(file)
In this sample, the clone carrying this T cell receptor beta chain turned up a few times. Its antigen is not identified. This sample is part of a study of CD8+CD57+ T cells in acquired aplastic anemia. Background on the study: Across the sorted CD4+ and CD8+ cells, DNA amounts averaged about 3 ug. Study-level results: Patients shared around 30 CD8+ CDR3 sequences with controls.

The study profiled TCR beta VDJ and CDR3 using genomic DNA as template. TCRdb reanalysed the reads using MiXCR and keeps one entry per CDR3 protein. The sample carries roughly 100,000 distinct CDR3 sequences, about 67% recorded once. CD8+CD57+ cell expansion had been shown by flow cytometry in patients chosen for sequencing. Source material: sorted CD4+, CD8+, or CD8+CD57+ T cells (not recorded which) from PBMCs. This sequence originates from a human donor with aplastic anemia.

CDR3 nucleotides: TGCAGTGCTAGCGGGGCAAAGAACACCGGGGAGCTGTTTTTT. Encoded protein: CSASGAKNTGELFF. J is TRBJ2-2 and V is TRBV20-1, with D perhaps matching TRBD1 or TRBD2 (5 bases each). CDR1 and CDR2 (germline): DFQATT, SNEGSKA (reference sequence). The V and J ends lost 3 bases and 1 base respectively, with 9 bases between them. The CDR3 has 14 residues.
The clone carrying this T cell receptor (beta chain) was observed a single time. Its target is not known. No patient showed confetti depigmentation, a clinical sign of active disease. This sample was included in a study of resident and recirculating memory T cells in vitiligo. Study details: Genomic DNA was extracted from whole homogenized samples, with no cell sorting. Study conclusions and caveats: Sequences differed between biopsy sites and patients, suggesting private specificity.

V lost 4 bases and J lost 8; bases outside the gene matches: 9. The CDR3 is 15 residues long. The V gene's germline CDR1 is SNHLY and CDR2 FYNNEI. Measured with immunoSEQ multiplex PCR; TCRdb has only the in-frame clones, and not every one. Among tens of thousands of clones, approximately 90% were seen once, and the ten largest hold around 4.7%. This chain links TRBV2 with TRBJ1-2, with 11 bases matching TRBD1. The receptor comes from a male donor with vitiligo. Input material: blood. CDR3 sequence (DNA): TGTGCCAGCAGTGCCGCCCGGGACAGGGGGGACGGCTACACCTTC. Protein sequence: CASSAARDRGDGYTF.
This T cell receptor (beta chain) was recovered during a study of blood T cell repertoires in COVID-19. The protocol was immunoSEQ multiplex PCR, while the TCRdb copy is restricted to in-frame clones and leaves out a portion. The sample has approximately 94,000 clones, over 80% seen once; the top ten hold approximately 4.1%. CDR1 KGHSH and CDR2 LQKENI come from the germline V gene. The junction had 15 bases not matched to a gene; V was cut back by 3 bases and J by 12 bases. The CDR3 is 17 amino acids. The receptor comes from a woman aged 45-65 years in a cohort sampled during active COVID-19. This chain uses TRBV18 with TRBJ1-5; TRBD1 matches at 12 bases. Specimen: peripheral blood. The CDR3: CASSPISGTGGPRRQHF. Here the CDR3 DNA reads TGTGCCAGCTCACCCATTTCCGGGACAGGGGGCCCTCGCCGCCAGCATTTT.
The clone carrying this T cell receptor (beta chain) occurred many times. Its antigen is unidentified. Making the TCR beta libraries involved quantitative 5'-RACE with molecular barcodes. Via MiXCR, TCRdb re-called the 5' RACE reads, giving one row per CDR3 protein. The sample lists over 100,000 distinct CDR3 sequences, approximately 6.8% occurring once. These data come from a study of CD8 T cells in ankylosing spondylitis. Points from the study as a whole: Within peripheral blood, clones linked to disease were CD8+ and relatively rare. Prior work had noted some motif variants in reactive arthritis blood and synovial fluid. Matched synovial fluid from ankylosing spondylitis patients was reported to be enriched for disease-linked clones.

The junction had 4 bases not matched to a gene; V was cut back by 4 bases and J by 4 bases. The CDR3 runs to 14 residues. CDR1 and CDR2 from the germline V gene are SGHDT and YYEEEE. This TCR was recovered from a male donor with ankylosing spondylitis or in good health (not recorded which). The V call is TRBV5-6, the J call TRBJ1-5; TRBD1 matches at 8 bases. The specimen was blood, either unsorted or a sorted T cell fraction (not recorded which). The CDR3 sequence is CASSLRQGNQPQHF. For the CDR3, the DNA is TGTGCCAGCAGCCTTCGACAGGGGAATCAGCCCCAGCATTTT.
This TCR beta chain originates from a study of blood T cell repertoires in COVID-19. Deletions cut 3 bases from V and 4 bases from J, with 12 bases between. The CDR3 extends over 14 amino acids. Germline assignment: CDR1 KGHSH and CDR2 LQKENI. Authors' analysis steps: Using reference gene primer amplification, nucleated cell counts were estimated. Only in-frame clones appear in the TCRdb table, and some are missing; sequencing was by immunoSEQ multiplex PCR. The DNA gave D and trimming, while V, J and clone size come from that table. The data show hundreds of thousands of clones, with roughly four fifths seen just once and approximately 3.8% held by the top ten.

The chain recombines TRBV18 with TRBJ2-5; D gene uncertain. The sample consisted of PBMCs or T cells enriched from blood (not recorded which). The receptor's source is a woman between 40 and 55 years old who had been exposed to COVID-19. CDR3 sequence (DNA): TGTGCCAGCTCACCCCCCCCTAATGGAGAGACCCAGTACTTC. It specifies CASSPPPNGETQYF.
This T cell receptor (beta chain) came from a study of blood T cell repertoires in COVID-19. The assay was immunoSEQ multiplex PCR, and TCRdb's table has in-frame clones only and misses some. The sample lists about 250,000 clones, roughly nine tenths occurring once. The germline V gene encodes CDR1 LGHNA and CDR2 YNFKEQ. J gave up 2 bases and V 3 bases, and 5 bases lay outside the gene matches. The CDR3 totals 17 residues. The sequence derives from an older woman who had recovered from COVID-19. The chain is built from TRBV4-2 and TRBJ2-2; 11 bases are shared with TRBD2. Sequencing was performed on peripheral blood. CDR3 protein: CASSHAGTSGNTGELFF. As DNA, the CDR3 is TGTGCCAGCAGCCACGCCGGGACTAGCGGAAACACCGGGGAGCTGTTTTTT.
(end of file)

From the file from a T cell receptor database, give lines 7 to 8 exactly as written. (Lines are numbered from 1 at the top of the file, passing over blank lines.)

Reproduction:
The clone carrying this T cell receptor (beta chain) occurred many times. Its antigen is unidentified. Making the TCR beta libraries involved quantitative 5'-RACE with molecular barcodes. Via MiXCR, TCRdb re-called the 5' RACE reads, giving one row per CDR3 protein. The sample lists over 100,000 distinct CDR3 sequences, approximately 6.8% occurring once. These data come from a study of CD8 T cells in ankylosing spondylitis. Points from the study as a whole: Within peripheral blood, clones linked to disease were CD8+ and relatively rare. Prior work had noted some motif variants in reactive arthritis blood and synovial fluid. Matched synovial fluid from ankylosing spondylitis patients was reported to be enriched for disease-linked clones.

The junction had 4 bases not matched to a gene; V was cut back by 4 bases and J by 4 bases. The CDR3 runs to 14 residues. CDR1 and CDR2 from the germline V gene are SGHDT and YYEEEE. This TCR was recovered from a male donor with ankylosing spondylitis or in good health (not recorded which). The V call is TRBV5-6, the J call TRBJ1-5; TRBD1 matches at 8 bases. The specimen was blood, either unsorted or a sorted T cell fraction (not recorded which). The CDR3 sequence is CASSLRQGNQPQHF. For the CDR3, the DNA is TGTGCCAGCAGCCTTCGACAGGGGAATCAGCCCCAGCATTTT.